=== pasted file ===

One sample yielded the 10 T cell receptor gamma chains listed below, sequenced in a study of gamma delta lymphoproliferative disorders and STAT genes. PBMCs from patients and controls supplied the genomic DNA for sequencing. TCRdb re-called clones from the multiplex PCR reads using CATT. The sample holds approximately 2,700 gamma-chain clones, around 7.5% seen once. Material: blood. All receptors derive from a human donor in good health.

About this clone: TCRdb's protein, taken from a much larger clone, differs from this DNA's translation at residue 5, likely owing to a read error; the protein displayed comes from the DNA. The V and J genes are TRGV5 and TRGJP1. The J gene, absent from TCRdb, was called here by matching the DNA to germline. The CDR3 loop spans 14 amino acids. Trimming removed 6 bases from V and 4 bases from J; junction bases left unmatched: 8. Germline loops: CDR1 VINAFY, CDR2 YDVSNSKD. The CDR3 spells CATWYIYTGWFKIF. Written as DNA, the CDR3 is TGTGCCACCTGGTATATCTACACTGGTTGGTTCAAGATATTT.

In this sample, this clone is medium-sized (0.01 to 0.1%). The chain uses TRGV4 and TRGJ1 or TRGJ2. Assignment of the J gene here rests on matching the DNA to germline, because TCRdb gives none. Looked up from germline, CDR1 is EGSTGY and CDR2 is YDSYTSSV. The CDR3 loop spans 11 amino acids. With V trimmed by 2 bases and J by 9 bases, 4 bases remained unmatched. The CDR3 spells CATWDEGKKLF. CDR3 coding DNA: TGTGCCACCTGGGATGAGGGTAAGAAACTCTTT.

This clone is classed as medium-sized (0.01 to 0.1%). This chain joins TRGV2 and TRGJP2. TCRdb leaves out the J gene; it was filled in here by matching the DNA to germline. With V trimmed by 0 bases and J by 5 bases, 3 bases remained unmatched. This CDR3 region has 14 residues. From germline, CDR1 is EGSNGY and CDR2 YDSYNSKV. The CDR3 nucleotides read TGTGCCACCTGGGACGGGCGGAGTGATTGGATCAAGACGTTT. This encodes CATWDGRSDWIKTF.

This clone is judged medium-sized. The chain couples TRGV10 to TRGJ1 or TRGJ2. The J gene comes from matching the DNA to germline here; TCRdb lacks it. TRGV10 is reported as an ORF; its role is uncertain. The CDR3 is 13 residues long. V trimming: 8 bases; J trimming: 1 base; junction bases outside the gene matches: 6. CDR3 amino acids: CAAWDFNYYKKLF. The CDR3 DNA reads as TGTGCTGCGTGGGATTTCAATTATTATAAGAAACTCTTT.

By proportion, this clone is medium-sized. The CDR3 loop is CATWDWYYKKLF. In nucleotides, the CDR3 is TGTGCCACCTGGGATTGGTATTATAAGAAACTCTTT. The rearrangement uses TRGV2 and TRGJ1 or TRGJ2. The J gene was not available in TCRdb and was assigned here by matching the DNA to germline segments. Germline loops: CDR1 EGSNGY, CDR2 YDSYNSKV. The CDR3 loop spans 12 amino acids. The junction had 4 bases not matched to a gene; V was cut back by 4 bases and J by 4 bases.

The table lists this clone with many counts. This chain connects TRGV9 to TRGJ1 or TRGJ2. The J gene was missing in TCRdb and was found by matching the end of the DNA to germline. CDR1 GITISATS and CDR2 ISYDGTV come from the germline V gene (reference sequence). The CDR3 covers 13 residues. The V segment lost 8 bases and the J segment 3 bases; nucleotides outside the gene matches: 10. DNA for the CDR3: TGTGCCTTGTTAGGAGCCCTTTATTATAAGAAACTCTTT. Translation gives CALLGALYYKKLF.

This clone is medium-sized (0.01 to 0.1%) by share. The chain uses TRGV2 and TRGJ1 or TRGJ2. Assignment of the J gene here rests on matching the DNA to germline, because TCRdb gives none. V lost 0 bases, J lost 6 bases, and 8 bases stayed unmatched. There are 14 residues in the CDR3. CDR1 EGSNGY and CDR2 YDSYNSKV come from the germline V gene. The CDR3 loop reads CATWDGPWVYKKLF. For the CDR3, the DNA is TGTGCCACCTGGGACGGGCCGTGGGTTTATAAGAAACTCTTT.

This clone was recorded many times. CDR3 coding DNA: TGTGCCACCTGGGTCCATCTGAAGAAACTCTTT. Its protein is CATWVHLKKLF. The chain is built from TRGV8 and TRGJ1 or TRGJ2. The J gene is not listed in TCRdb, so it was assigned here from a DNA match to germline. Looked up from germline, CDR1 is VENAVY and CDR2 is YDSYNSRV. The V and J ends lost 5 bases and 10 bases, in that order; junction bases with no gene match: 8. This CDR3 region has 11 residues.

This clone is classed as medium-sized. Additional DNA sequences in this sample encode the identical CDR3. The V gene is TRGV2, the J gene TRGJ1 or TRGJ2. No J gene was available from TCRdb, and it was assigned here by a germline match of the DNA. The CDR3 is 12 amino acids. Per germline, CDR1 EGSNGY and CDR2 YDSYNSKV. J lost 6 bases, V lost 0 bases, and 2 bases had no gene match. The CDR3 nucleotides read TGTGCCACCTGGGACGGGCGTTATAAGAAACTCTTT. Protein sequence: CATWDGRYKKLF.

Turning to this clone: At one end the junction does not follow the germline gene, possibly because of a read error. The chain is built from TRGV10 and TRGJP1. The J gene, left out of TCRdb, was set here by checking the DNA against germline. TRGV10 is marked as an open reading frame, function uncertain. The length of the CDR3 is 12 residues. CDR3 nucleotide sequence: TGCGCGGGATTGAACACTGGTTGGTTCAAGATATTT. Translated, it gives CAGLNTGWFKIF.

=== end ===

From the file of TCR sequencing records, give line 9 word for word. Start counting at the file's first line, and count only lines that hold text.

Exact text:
This clone was recorded many times. CDR3 coding DNA: TGTGCCACCTGGGTCCATCTGAAGAAACTCTTT. Its protein is CATWVHLKKLF. The chain is built from TRGV8 and TRGJ1 or TRGJ2. The J gene is not listed in TCRdb, so it was assigned here from a DNA match to germline. Looked up from germline, CDR1 is VENAVY and CDR2 is YDSYNSRV. The V and J ends lost 5 bases and 10 bases, in that order; junction bases with no gene match: 8. This CDR3 region has 11 residues.